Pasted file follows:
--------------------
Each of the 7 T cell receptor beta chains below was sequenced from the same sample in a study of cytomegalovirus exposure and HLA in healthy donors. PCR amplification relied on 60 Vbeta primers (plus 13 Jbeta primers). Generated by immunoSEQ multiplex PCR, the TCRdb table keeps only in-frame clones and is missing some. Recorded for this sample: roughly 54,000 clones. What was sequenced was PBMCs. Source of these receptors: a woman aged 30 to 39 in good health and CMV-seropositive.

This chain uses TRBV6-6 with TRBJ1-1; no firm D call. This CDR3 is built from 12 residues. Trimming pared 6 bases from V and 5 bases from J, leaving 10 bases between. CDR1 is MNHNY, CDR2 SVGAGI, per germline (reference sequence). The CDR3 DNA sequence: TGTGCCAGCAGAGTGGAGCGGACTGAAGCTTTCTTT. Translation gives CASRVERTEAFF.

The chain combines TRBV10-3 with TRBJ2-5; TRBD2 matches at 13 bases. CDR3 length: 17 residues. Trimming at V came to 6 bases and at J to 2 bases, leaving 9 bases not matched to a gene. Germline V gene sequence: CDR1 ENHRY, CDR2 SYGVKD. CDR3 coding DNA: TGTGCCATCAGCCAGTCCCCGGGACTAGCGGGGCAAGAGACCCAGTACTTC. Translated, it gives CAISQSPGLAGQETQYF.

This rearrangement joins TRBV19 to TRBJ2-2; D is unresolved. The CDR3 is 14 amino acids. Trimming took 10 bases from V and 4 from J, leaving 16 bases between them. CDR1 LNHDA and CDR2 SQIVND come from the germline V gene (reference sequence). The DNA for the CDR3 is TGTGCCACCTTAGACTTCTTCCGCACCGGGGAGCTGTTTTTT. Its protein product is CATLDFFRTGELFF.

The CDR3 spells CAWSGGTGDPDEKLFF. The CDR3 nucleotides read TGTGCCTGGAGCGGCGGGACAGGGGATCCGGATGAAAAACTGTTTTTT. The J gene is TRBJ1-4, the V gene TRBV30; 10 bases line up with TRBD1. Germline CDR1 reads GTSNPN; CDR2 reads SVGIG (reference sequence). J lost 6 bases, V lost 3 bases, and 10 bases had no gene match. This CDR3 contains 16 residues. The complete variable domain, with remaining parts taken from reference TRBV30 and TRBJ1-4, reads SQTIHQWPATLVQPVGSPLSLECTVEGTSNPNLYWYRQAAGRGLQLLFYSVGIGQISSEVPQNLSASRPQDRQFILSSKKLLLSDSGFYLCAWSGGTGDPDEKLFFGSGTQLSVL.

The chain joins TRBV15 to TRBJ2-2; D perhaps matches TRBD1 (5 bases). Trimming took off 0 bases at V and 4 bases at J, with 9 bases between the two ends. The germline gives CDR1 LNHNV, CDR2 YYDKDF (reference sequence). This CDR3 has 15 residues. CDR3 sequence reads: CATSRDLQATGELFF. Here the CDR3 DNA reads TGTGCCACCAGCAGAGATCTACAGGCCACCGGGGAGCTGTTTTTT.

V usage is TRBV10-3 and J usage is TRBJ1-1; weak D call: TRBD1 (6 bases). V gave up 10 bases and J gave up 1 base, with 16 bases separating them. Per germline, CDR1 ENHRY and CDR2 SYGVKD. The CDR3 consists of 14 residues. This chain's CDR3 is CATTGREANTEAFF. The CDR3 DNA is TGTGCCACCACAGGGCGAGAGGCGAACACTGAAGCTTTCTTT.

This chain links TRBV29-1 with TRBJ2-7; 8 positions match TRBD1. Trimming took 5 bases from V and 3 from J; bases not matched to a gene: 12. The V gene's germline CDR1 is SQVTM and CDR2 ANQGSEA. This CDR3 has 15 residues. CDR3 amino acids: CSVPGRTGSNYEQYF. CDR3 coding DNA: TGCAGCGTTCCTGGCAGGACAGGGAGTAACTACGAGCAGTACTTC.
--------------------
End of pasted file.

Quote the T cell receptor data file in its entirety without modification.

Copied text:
Each of the 7 T cell receptor beta chains below was sequenced from the same sample in a study of cytomegalovirus exposure and HLA in healthy donors. PCR amplification relied on 60 Vbeta primers (plus 13 Jbeta primers). Generated by immunoSEQ multiplex PCR, the TCRdb table keeps only in-frame clones and is missing some. Recorded for this sample: roughly 54,000 clones. What was sequenced was PBMCs. Source of these receptors: a woman aged 30 to 39 in good health and CMV-seropositive.

This chain uses TRBV6-6 with TRBJ1-1; no firm D call. This CDR3 is built from 12 residues. Trimming pared 6 bases from V and 5 bases from J, leaving 10 bases between. CDR1 is MNHNY, CDR2 SVGAGI, per germline (reference sequence). The CDR3 DNA sequence: TGTGCCAGCAGAGTGGAGCGGACTGAAGCTTTCTTT. Translation gives CASRVERTEAFF.

The chain combines TRBV10-3 with TRBJ2-5; TRBD2 matches at 13 bases. CDR3 length: 17 residues. Trimming at V came to 6 bases and at J to 2 bases, leaving 9 bases not matched to a gene. Germline V gene sequence: CDR1 ENHRY, CDR2 SYGVKD. CDR3 coding DNA: TGTGCCATCAGCCAGTCCCCGGGACTAGCGGGGCAAGAGACCCAGTACTTC. Translated, it gives CAISQSPGLAGQETQYF.

This rearrangement joins TRBV19 to TRBJ2-2; D is unresolved. The CDR3 is 14 amino acids. Trimming took 10 bases from V and 4 from J, leaving 16 bases between them. CDR1 LNHDA and CDR2 SQIVND come from the germline V gene (reference sequence). The DNA for the CDR3 is TGTGCCACCTTAGACTTCTTCCGCACCGGGGAGCTGTTTTTT. Its protein product is CATLDFFRTGELFF.

The CDR3 spells CAWSGGTGDPDEKLFF. The CDR3 nucleotides read TGTGCCTGGAGCGGCGGGACAGGGGATCCGGATGAAAAACTGTTTTTT. The J gene is TRBJ1-4, the V gene TRBV30; 10 bases line up with TRBD1. Germline CDR1 reads GTSNPN; CDR2 reads SVGIG (reference sequence). J lost 6 bases, V lost 3 bases, and 10 bases had no gene match. This CDR3 contains 16 residues. The complete variable domain, with remaining parts taken from reference TRBV30 and TRBJ1-4, reads SQTIHQWPATLVQPVGSPLSLECTVEGTSNPNLYWYRQAAGRGLQLLFYSVGIGQISSEVPQNLSASRPQDRQFILSSKKLLLSDSGFYLCAWSGGTGDPDEKLFFGSGTQLSVL.

The chain joins TRBV15 to TRBJ2-2; D perhaps matches TRBD1 (5 bases). Trimming took off 0 bases at V and 4 bases at J, with 9 bases between the two ends. The germline gives CDR1 LNHNV, CDR2 YYDKDF (reference sequence). This CDR3 has 15 residues. CDR3 sequence reads: CATSRDLQATGELFF. Here the CDR3 DNA reads TGTGCCACCAGCAGAGATCTACAGGCCACCGGGGAGCTGTTTTTT.

V usage is TRBV10-3 and J usage is TRBJ1-1; weak D call: TRBD1 (6 bases). V gave up 10 bases and J gave up 1 base, with 16 bases separating them. Per germline, CDR1 ENHRY and CDR2 SYGVKD. The CDR3 consists of 14 residues. This chain's CDR3 is CATTGREANTEAFF. The CDR3 DNA is TGTGCCACCACAGGGCGAGAGGCGAACACTGAAGCTTTCTTT.

This chain links TRBV29-1 with TRBJ2-7; 8 positions match TRBD1. Trimming took 5 bases from V and 3 from J; bases not matched to a gene: 12. The V gene's germline CDR1 is SQVTM and CDR2 ANQGSEA. This CDR3 has 15 residues. CDR3 amino acids: CSVPGRTGSNYEQYF. CDR3 coding DNA: TGCAGCGTTCCTGGCAGGACAGGGAGTAACTACGAGCAGTACTTC.